Male Pattern Baldness Linked to Aggressive Prostate Cancer

Roxanne Nelson

September 15, 2014

Men with a certain type of baldness may be at a higher risk of developing aggressive prostate cancer, according to a new analysis from the Prostate, Lung, Colorectal and Ovarian (PLCO) Cancer Screening Trial.

The risk was observed in men who had moderate baldness that affected both the front and the crown of their head by age 45 years, as compared with men with no baldness.

Other patterns of baldness were not significantly associated with overall or subtypes of prostate cancer.

There was a suggestion of a higher risk for overall prostate cancer (~20%) related to frontal plus vertex balding at age 45 years, compared with no balding at age 45 years, but this was not statistically significant, commented senior study author Michael B. Cook, PhD, an investigator in the Division of Cancer Epidemiology and Genetics at the National Cancer Institute in Bethesda, Maryland.

He noted that that they did not have confidence that it deviated from "no association."

"However, when we split the prostate cancer cases into aggressive and nonaggressive, aggressive prostate cancer risk was increased by 40% while there was no altered risk of nonaggressive prostate cancer," Dr. Cook told Medscape Medical News.

The study was published online September 15 in the Journal of Clinical Oncology.

Male pattern baldness and prostate cancer appear to share common pathophysiologic mechanisms, and although some research has suggested a link, results from previous studies have been inconsistent.

The current article is the largest individual study to assess male pattern baldness in relation to prostate cancer risks, but Dr. Cook cautions that these results are not practice changing. "There is a wide confidence in our estimated 40% increased risk of aggressive prostate cancer in those with frontal plus moderate vertex balding at age 45 years, compared with men with no balding at age 45 years," he said. "The lower confidence limit suggests just a 7% increased risk in these men."

Replication of these results is required, as is a better mechanistic understanding. "It is conceivable that in the future, male pattern baldness may play a small role in estimating risk of prostate cancer and may contribute to patient-doctor discussions about whether to opt for prostate cancer screening," Dr. Cook added. "At this time, however, these results should be interpreted in a conservative fashion. Men with any pattern of male pattern baldness at age 45 years should not be additionally concerned about their individual risk of prostate cancer."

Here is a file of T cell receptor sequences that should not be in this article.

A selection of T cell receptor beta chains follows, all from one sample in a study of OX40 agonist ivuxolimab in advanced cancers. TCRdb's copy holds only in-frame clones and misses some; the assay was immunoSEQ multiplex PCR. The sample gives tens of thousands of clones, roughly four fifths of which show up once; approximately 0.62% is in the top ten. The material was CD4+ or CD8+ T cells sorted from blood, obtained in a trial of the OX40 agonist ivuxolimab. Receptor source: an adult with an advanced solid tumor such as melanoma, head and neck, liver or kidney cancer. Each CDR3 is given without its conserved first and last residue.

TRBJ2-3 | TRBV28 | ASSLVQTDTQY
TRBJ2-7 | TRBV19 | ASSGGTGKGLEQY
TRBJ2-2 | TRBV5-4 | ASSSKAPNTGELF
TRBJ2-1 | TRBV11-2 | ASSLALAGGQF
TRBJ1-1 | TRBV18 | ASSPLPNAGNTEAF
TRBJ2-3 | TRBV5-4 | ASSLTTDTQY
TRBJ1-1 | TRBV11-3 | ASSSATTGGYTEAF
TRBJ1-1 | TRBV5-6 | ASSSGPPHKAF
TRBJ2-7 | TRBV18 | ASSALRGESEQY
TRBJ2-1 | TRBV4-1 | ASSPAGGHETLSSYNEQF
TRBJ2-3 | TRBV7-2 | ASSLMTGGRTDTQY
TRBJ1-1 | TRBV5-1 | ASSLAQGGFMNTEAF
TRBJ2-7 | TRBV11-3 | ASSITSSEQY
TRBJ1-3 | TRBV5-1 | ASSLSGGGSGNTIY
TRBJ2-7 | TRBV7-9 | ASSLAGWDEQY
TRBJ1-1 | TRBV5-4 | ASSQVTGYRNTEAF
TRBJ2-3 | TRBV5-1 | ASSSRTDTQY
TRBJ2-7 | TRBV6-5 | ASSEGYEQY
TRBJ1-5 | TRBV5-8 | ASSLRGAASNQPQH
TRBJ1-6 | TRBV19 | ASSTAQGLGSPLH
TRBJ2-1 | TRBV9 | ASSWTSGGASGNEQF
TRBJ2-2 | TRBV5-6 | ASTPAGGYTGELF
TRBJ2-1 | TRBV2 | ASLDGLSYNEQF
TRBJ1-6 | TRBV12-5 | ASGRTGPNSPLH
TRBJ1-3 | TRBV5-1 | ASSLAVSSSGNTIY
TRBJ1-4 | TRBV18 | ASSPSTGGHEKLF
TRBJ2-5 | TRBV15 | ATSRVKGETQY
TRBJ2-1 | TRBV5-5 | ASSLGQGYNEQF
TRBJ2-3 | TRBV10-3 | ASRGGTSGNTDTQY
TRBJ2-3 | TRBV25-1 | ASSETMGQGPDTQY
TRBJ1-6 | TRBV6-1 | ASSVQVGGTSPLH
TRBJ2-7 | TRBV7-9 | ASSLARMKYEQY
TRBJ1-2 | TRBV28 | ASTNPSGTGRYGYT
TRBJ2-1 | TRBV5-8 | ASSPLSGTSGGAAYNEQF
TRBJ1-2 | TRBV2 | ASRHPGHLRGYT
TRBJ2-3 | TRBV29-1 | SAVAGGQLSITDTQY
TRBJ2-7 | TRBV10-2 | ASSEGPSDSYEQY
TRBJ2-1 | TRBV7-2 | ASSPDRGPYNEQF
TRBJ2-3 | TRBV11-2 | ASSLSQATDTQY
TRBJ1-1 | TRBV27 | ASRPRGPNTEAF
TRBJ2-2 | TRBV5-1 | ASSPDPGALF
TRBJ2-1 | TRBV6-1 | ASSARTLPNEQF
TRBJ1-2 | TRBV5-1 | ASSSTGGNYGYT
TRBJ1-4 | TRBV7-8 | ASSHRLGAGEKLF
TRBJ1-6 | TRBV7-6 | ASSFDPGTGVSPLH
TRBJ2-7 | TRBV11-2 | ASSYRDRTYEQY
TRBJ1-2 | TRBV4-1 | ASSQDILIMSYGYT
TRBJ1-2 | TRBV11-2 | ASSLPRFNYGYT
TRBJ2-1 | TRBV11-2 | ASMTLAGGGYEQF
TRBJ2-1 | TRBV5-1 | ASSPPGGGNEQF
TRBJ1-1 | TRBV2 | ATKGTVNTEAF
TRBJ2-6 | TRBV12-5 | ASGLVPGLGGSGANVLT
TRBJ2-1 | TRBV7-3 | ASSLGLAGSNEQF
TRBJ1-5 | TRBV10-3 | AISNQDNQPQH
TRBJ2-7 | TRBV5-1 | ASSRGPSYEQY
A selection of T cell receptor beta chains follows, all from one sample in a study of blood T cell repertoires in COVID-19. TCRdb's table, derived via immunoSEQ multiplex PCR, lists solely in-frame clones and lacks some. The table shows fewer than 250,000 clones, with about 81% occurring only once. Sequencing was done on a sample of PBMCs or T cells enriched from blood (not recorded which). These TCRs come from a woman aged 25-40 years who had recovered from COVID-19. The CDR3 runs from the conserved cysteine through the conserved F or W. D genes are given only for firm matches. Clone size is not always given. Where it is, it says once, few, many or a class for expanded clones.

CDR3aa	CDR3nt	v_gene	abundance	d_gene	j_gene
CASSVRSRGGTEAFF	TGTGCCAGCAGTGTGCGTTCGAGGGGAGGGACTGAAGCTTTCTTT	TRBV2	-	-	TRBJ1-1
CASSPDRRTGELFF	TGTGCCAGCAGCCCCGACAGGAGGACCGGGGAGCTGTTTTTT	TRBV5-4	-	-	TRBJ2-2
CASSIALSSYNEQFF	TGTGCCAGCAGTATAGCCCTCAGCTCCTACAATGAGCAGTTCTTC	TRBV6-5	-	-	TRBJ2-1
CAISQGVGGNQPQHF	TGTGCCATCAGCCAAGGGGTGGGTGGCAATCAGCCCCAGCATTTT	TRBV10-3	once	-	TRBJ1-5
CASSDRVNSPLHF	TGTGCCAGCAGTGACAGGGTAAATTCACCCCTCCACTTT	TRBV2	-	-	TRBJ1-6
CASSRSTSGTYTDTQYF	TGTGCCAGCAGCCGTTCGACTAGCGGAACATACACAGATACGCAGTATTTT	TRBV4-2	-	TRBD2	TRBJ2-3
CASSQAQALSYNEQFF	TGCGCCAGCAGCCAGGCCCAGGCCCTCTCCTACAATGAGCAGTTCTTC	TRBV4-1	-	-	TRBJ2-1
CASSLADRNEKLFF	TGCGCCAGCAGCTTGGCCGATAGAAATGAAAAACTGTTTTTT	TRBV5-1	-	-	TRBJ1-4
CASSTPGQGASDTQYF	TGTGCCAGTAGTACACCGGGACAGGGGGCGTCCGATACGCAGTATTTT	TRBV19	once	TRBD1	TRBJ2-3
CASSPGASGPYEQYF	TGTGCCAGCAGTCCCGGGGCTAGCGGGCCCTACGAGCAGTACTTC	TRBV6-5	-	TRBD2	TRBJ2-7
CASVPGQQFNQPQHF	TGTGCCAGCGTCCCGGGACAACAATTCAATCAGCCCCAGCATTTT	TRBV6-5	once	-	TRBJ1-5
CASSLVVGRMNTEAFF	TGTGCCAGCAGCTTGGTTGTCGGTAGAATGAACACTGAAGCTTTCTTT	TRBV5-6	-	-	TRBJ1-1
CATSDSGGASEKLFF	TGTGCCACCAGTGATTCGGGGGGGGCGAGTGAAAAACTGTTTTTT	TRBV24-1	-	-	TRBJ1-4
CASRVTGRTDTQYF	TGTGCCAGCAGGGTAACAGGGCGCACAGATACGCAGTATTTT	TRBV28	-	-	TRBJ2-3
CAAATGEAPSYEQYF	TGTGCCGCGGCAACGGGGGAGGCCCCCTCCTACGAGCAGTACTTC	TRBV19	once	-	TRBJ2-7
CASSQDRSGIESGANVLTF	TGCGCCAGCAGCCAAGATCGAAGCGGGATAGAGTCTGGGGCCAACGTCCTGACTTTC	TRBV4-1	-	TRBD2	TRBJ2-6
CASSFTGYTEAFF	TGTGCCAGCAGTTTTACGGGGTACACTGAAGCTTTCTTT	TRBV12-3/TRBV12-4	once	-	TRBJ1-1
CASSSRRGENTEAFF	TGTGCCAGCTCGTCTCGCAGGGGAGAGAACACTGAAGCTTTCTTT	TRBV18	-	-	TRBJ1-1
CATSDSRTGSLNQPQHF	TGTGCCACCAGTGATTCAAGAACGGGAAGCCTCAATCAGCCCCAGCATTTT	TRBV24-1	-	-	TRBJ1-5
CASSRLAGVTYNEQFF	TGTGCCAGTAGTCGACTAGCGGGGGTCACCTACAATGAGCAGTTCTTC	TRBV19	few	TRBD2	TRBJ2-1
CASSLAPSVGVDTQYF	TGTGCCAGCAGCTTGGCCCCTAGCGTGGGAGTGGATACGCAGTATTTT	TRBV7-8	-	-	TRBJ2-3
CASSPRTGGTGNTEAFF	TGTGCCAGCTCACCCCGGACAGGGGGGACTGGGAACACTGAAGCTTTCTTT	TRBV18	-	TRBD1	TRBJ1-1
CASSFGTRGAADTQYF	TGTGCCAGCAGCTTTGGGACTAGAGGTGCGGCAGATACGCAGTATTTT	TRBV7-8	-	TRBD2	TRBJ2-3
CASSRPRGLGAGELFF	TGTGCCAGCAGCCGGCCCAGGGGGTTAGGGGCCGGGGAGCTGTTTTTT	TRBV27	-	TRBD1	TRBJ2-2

Study Details

Dr. Cook and colleagues analyzed male pattern baldness in relation to prostate cancer risk in a cohort of 39,070 men from the US PLCO Cancer Screening Trial who were between the ages of 55 and 74 years at enrollment. The men received a questionnaire that asked them to recall what their hair-loss patterns were at age 45, using a pictorial tool.

Male pattern baldness at age 45 years was reported by 53.4% of the cohort, with 46.4% reporting only frontal baldness, 23.5% with frontal plus mild vertex baldness, 18.1% with frontal plus moderate vertex baldness, and 12.0% with frontal plus severe vertex baldness.

At a median follow-up of 2.78 years, a total of 1138 incident prostate cancers were diagnosed, and of these, 571 were aggressive (Gleason score equal to or greater than 7, stage III or IV, or prostate cancer as the cause of death). The mean age at the time of prostate cancer diagnosis was 72.

As compared with men who were not bald, those with frontal plus moderate vertex baldness at age 45 years did not have a significantly higher risk for prostate cancer overall (hazard ratio [HR], 1.19; 95% confidence interval [CI], 0.98 - 1.45) or with nonaggressive disease (HR, 0.97; 95% CI, 0.72 - 1.30). It was, however, significantly associated with an increased risk for aggressive prostate cancer (HR, 1.39; 95% CI, 1.07 - 1.80).

Adjusting for covariates did not substantially alter these results, note the authors.

No Changes in Practice Yet

"Previous research linking baldness and prostate cancer has been inconclusive, but this large study suggests a significant link between high-risk prostate cancer and hair loss ― and suggests that men with hair loss may need to be followed more closely," commented Charles Ryan, MD, professor of clinical medicine and urology at the Helen Diller Family Comprehensive Cancer Center at the University of California, San Francisco, in a statement. Dr. Ryan was not involved in the study.

He agrees with Dr. Cook that these results are not yet practice changing and that more evidence is needed "before we can routinely consider baldness in prostate cancer screening recommendations."

The study was supported by the Intramural Program of the Division of Cancer Epidemiology and Genetics, National Cancer Institute, National Institutes of Health. The authors have disclosed no relevant financial relationships.

J Clinical Oncol. Published online Sept. 15, 2014. Abstract

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